Every Time I Come Out, It Comes Out Different

So, my regular post is still coming on Friday.  This one is just for fun.

A year or so after I started on hormones, I started a transition note-book, and kept a list where I would write down the ways in which I would come out to people.  The list spans lots of years, and are not in any particular order.  I think that I will soon turn these into a song.

  • I haven’t been male for a long time.
  • I have been on estrogen for a couple of years.
  • I’m not male any more.
  • I never identified as male.
  • I never expected that I would become male as I grew up.
  • I always believed that I would grow up to be a girl.
  • I am female now.
  • I am having surgery soon.
  • I had surgery last year.
  • I have been on estrogen for many years.
  • I am transsexual.
  • I am transgender.
  • Mom, I’m not male.
  • By the time that I met H., I knew this was first date stuff.
  • When I started to get muscles, I became extremely distressed.  That is when I knew it was time to find a doctor.
  • Dogs think that I am a girl.
  • My body chemistry is a females.
  • I had the last of my male parts removed last week.
  • H. as always accepted me as a girl from the time that we met, 22 years ago.
  • I am a woman now.
  • Not Mr.,  Ms.
  • That’s ma’am.
  • I will be starting my next job as female.
  • Dr. K. saw about 25 other patients who are trans.
  • I had surgery years ago, the year we moved into this house.
  • I stopped seeing the CIA spying outside my window, after I started on estrogen.  (this is true … estrogen had a very positive mental effect on me)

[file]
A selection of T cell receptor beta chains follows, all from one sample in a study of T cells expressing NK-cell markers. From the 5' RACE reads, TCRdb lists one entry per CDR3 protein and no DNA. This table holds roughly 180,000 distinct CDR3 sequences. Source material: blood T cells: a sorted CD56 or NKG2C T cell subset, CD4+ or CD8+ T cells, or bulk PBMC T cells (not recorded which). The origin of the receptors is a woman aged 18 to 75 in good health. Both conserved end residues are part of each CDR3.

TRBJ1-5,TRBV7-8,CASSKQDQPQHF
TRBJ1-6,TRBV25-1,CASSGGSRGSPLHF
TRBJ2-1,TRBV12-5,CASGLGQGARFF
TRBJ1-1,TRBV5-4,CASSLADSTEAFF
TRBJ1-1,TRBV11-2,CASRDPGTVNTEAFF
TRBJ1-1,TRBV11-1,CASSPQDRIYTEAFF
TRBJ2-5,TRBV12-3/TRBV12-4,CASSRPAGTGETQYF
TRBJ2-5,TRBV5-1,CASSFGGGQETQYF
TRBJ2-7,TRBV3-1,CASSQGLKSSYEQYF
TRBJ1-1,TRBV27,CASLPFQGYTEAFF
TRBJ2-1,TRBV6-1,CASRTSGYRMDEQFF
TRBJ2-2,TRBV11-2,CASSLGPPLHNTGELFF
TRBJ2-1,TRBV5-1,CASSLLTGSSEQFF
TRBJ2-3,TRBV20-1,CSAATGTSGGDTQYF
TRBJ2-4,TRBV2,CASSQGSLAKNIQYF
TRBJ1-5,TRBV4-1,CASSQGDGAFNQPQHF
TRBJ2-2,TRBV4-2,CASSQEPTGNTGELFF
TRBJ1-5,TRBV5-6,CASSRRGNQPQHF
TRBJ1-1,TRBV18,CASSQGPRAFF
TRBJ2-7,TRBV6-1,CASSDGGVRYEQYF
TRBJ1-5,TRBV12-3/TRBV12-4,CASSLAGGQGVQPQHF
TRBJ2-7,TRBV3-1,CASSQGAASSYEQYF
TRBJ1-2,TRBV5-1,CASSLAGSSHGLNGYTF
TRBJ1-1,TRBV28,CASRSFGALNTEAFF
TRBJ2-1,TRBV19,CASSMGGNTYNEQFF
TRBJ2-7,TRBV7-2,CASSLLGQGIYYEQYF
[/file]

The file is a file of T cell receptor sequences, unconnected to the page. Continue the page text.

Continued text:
You might notice that I like to be obliquely blunt.  Of course, my actual gender identity is way more complicated than these one-liners indicate.  I am confidently yet not stereotypically female.  I am trans.  Depending on many factors, people usually peg me as either butchy woman or gay guy.  I am not Mr., Sir, he, or him.  More about all of that in later posts.

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6 Comments (+add yours?)

  1. georgiakevin
    Sep 24, 2014 @ 11:02:56

    What a captivating blog!

    Liked by 1 person

    Reply

  2. Jamie Ray
    Sep 24, 2014 @ 11:45:49

    You were the first blogger/reader who made it clear to me that the middle was really an option. And while I think everyone’s middle is unique, or at least I would like to convince myself that my middle is unique, my question would be is there a universal difference in being in the middle depending upon which end you started at? And what are the similarities?
    It is a rhetorical question, but one that I’m interested in.

    Like

    Reply

    • The Final Rinse
      Sep 25, 2014 @ 08:00:01

      I will put a little thought into these questions. I think that I will write about it for tomorrow’s post. (BTW, I am more of a similarities person.)
      I am happy to have said something that resonated with you. I live in this world every day. When I speak of my experience to most people, they simply have no way to relate to it. It has been valuable to me to have dialogue with other people with similar life experience with gender. Your eloquent, creative posts are part of what made me decide that it was finally time to start writing.

      Like

      Reply

  3. janitorqueer
    Oct 06, 2014 @ 16:05:16

    I love, “Dogs think that I am a girl.”

    Like

    Reply

    • The Final Rinse
      Oct 06, 2014 @ 17:22:57

      We got our dog a few months after I started on hormones (6 years ago, I think). Based upon the theory that dogs see the world through there noses, Fonzi never knew me as anything but female.
      These are the small obscure victories that we trans* persons encounter.

      Like

      Reply

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